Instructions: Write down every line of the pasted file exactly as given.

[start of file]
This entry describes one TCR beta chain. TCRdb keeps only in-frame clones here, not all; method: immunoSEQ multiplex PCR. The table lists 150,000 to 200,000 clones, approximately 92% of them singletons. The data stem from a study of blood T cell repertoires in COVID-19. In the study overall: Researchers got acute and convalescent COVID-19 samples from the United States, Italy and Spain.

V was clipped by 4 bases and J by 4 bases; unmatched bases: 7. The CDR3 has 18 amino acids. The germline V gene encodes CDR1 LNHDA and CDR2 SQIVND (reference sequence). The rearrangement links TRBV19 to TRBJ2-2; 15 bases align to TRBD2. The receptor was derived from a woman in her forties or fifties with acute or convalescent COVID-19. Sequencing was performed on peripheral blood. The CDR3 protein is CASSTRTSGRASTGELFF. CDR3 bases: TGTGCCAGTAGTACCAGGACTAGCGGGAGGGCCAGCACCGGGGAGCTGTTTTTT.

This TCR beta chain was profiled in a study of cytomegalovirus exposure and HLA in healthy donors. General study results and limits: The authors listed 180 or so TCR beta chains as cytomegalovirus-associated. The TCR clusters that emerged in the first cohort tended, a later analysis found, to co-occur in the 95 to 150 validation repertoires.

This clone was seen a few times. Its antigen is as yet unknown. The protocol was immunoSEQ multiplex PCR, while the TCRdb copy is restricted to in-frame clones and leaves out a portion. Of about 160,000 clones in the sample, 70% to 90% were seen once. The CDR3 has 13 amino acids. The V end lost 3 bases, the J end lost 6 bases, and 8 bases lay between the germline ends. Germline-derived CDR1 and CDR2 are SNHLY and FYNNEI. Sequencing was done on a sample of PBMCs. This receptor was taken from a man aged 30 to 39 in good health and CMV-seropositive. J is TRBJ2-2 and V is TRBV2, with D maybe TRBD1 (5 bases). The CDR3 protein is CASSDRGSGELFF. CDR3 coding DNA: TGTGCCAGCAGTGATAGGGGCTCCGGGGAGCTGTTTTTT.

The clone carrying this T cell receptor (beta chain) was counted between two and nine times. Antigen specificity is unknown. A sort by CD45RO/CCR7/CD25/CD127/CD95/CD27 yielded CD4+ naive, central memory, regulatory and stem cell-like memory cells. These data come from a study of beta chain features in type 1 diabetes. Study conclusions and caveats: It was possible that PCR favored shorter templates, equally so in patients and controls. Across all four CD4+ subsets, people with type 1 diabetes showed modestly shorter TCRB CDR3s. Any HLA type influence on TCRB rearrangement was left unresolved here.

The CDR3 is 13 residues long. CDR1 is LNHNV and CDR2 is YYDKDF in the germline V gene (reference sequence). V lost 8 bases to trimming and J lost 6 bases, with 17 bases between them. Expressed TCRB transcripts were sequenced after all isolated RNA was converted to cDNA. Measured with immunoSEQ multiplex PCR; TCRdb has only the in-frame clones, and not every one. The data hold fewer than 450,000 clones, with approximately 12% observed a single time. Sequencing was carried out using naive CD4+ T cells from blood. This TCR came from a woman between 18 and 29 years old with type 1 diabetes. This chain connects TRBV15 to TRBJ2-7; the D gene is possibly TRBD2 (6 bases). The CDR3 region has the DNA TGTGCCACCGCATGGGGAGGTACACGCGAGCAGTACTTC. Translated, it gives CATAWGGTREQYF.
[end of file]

This entry describes one TCR beta chain. TCRdb keeps only in-frame clones here, not all; method: immunoSEQ multiplex PCR. The table lists 150,000 to 200,000 clones, approximately 92% of them singletons. The data stem from a study of blood T cell repertoires in COVID-19. In the study overall: Researchers got acute and convalescent COVID-19 samples from the United States, Italy and Spain.

V was clipped by 4 bases and J by 4 bases; unmatched bases: 7. The CDR3 has 18 amino acids. The germline V gene encodes CDR1 LNHDA and CDR2 SQIVND (reference sequence). The rearrangement links TRBV19 to TRBJ2-2; 15 bases align to TRBD2. The receptor was derived from a woman in her forties or fifties with acute or convalescent COVID-19. Sequencing was performed on peripheral blood. The CDR3 protein is CASSTRTSGRASTGELFF. CDR3 bases: TGTGCCAGTAGTACCAGGACTAGCGGGAGGGCCAGCACCGGGGAGCTGTTTTTT.

This TCR beta chain was profiled in a study of cytomegalovirus exposure and HLA in healthy donors. General study results and limits: The authors listed 180 or so TCR beta chains as cytomegalovirus-associated. The TCR clusters that emerged in the first cohort tended, a later analysis found, to co-occur in the 95 to 150 validation repertoires.

This clone was seen a few times. Its antigen is as yet unknown. The protocol was immunoSEQ multiplex PCR, while the TCRdb copy is restricted to in-frame clones and leaves out a portion. Of about 160,000 clones in the sample, 70% to 90% were seen once. The CDR3 has 13 amino acids. The V end lost 3 bases, the J end lost 6 bases, and 8 bases lay between the germline ends. Germline-derived CDR1 and CDR2 are SNHLY and FYNNEI. Sequencing was done on a sample of PBMCs. This receptor was taken from a man aged 30 to 39 in good health and CMV-seropositive. J is TRBJ2-2 and V is TRBV2, with D maybe TRBD1 (5 bases). The CDR3 protein is CASSDRGSGELFF. CDR3 coding DNA: TGTGCCAGCAGTGATAGGGGCTCCGGGGAGCTGTTTTTT.

The clone carrying this T cell receptor (beta chain) was counted between two and nine times. Antigen specificity is unknown. A sort by CD45RO/CCR7/CD25/CD127/CD95/CD27 yielded CD4+ naive, central memory, regulatory and stem cell-like memory cells. These data come from a study of beta chain features in type 1 diabetes. Study conclusions and caveats: It was possible that PCR favored shorter templates, equally so in patients and controls. Across all four CD4+ subsets, people with type 1 diabetes showed modestly shorter TCRB CDR3s. Any HLA type influence on TCRB rearrangement was left unresolved here.

The CDR3 is 13 residues long. CDR1 is LNHNV and CDR2 is YYDKDF in the germline V gene (reference sequence). V lost 8 bases to trimming and J lost 6 bases, with 17 bases between them. Expressed TCRB transcripts were sequenced after all isolated RNA was converted to cDNA. Measured with immunoSEQ multiplex PCR; TCRdb has only the in-frame clones, and not every one. The data hold fewer than 450,000 clones, with approximately 12% observed a single time. Sequencing was carried out using naive CD4+ T cells from blood. This TCR came from a woman between 18 and 29 years old with type 1 diabetes. This chain connects TRBV15 to TRBJ2-7; the D gene is possibly TRBD2 (6 bases). The CDR3 region has the DNA TGTGCCACCGCATGGGGAGGTACACGCGAGCAGTACTTC. Translated, it gives CATAWGGTREQYF.